Off-Label Use of Medical Products: An Update of Sorts

Last December, in a 2-to-1 ruling, a federal appeals court in Manhattan, N.Y., vacated the criminal conviction of a pharmaceutical sales representative who was charged with promoting a drug for a use that was not approved by the FDA. In rendering its decision, the court noted the case did not involve an illegal use of a product and said that the plaintiff's actions were a form of constitutionally protected free speech, and was therefore not subject to criminal prosecution.

Art Kerley

While the ruling was widely hailed in the business press as a "landmark" decision with significant potential upside for drug and medical device manufacturers, industry press was less sanguine, and readily noted that the decision was unlikely to dissuade FDA from its vigilant efforts to pursue and prosecute firms that knowingly promote off-label use of their products.

Yet, in a move generally seen as surprising by industry analysts, the FDA announced in January that it would not challenge the ruling. (It should be noted that the jurisdiction of the particular court is limited to the states of New York, Connecticut, and Vermont.)

In the months following the decision, there has been a good deal of discussion in industry media and blogs about off-label use of medical products and situations that can create a liability issue for a manufacturer.

Many observers were reportedly surprised to learn there is nothing in the Food, Drug, and Cosmetic Act (FDCA) that expressly prohibits promotion of off-label use, and indeed, the FDA has recognized the fact that off-label use of medical products has advanced the art and science of medicine.

Off-label use of medical products is not an uncommon practice in either the United States or Europe. Estimates of such use vary widely, yet are largely unsubstantiated with scientifically obtained data. The incidence is believed to be far greater with pharmaceuticals, but devices are definitely in the mix as well.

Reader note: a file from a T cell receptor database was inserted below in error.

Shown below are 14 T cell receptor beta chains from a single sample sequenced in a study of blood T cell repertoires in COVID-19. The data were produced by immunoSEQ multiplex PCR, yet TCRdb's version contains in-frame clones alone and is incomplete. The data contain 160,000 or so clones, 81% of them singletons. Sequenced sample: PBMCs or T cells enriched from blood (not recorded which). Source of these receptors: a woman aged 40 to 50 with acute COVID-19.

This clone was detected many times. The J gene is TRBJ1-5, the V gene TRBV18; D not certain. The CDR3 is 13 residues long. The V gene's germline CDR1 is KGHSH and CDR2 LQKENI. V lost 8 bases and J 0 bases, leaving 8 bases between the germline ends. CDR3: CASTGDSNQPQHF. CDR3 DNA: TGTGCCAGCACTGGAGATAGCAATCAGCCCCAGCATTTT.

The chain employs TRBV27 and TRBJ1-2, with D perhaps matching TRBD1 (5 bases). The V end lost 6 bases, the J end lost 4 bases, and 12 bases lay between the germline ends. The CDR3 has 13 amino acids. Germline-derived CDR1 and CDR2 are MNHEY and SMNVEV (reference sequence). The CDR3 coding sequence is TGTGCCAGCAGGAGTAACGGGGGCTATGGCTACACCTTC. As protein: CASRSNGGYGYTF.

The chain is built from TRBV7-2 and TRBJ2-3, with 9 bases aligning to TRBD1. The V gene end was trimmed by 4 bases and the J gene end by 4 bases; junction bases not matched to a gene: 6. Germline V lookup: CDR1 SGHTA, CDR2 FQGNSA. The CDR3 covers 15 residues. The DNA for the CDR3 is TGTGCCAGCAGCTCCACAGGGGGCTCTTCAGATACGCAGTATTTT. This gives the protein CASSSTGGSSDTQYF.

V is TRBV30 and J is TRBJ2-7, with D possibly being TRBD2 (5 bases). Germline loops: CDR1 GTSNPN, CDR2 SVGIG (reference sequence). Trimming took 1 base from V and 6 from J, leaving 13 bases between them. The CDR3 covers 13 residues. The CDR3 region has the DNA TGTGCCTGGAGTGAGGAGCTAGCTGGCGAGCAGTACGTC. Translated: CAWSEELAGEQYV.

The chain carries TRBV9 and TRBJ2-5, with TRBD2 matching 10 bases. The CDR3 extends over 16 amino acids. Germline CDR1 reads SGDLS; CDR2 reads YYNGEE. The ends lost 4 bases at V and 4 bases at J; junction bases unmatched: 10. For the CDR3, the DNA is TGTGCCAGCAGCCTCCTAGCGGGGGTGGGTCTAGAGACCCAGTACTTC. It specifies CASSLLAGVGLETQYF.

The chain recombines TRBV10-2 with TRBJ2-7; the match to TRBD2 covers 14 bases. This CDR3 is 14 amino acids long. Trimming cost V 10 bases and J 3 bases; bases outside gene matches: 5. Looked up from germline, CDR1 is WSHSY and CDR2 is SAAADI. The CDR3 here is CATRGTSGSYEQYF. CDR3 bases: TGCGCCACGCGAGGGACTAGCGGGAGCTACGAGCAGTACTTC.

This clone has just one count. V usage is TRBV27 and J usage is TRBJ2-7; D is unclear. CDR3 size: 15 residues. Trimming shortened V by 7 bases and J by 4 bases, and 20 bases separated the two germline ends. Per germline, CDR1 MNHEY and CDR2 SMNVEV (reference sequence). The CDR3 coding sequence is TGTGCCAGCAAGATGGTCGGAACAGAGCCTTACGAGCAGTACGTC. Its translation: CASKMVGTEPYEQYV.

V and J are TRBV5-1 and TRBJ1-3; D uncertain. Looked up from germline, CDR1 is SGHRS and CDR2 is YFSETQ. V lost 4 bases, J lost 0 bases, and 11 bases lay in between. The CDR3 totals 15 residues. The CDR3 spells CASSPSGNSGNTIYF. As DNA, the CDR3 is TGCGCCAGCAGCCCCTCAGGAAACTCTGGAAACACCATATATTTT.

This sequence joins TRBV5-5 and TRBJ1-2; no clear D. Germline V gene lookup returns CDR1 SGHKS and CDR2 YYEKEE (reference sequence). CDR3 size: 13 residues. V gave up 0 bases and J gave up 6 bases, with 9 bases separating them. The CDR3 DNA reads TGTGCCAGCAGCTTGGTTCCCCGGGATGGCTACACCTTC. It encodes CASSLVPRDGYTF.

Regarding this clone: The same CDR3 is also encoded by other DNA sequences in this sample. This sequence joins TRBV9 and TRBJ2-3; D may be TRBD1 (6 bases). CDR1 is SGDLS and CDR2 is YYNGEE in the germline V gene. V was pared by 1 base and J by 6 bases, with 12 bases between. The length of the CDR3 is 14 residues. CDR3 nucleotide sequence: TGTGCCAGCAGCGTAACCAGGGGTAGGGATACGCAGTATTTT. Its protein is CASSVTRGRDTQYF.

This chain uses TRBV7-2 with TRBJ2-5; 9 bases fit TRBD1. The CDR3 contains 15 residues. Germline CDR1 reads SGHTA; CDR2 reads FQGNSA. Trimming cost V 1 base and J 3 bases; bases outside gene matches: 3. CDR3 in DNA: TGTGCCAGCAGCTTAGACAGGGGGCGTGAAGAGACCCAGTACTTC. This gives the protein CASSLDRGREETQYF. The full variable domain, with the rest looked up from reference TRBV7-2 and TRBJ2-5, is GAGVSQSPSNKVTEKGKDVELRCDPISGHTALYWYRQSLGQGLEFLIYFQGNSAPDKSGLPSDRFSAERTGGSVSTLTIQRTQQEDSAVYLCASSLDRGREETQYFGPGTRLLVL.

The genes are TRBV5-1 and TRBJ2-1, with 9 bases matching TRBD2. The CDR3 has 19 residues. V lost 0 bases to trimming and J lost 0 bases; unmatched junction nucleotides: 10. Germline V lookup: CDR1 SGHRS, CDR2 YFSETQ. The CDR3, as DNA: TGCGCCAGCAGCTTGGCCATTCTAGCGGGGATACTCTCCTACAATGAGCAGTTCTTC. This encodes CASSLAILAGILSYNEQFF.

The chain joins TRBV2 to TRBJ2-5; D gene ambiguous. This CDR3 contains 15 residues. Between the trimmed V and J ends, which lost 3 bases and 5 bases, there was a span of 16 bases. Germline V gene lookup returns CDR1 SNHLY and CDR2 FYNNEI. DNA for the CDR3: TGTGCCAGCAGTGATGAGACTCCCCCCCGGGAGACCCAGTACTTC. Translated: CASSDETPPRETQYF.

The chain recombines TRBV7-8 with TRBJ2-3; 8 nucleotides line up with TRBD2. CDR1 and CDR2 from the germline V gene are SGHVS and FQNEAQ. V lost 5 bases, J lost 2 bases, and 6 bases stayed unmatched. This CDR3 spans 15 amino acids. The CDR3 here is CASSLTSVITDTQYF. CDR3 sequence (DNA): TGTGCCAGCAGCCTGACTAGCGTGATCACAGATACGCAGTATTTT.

Many jurisdictions in Europe require explicit informed consent of the patient before a drug or device can be used off-label. In the United States, physicians are generally free to use any FDA-approved drug or device for virtually any condition or procedure deemed to be within the good practice of medicine. There is no FDA regulation requiring patient notification and consent, but increasing numbers of hospitals and healthcare facilities are incorporating such a requirement into their standard operating procedures.

The FDA's concern regarding off-label use appears to be largely twofold. The first is essentially non-contentious and is the obvious need to prevent misleading and fraudulent claims from being promulgated for a medical product. The second is to prevent manufacturers from doing an end-run around the regulatory approval process.

Medical device manufacturers must obtain clearance -- typically through the PreMarket Approval (PMA) process with clinical trials -- for each use stipulated on the product's labeling. The agency acknowledges this can be a costly and time-consuming process and is concerned that off-label use, may, in fact constitute a "new product" that would require adherence to FDA's product approval procedures.

There seems to be an inherent conflict here. FDA acknowledges off-label use of medical products and further realizes that such practices may result in better healthcare outcomes assuming that such use is within the boundaries of sound medical practice.

The issue for the FDA is not the fact that off-label use exists, or even that it may be widespread. The issue is the promotion of off-label use. But while promotion is sometimes equated with the smarminess of the snake-oil salesman of old, is it not essentially the dissemination of information, which in the case of medical devices and pharmaceuticals could be in the best interest of advancing healthcare?

And what about that so-called landmark decision?

Law firms are advising their pharma and medtech clients to diligently maintain their regulatory compliance protocols and to stay abreast of all FDA alerts and guidance. Maybe the door has opened to a wider use of off-label promotion, but that may not necessarily be what manufacturers want.

What the general business press sometimes fails to realize is that manufacturers want clear and consistent regulatory standards because those standards are generally in the best interest of their business.

But arbitrary and capricious enforcement? Well, that's another matter.

In the age of the Internet and the ubiquity of social media, defining what constitutes "promotion" will likely set the stage for a very bumpy road going forward.

Buckle up and stay tuned.

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Art Kerley, President, The Fairfield Factor

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